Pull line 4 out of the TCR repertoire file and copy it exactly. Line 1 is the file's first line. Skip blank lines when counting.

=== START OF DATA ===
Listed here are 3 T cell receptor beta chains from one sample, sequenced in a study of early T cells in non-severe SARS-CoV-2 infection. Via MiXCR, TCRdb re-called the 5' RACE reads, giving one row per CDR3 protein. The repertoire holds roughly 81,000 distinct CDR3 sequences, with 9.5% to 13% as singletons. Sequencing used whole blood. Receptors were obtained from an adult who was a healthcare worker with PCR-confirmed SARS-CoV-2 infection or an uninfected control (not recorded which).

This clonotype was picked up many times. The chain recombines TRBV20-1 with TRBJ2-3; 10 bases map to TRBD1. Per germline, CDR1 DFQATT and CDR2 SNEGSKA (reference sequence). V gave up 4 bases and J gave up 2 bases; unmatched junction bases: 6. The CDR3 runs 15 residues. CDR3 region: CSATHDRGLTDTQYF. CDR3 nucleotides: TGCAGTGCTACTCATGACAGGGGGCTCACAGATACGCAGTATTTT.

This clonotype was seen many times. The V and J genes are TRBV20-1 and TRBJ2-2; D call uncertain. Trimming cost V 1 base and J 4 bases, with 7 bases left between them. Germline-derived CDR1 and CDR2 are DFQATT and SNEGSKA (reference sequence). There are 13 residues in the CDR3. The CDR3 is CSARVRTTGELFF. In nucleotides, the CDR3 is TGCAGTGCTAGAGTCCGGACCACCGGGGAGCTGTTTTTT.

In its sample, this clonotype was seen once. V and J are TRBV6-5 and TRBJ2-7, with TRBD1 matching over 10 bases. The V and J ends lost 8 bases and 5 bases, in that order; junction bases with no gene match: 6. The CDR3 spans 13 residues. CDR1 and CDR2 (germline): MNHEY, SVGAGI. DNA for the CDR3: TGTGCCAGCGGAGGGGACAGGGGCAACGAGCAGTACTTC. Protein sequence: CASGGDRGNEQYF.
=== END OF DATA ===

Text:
In its sample, this clonotype was seen once. V and J are TRBV6-5 and TRBJ2-7, with TRBD1 matching over 10 bases. The V and J ends lost 8 bases and 5 bases, in that order; junction bases with no gene match: 6. The CDR3 spans 13 residues. CDR1 and CDR2 (germline): MNHEY, SVGAGI. DNA for the CDR3: TGTGCCAGCGGAGGGGACAGGGGCAACGAGCAGTACTTC. Protein sequence: CASGGDRGNEQYF.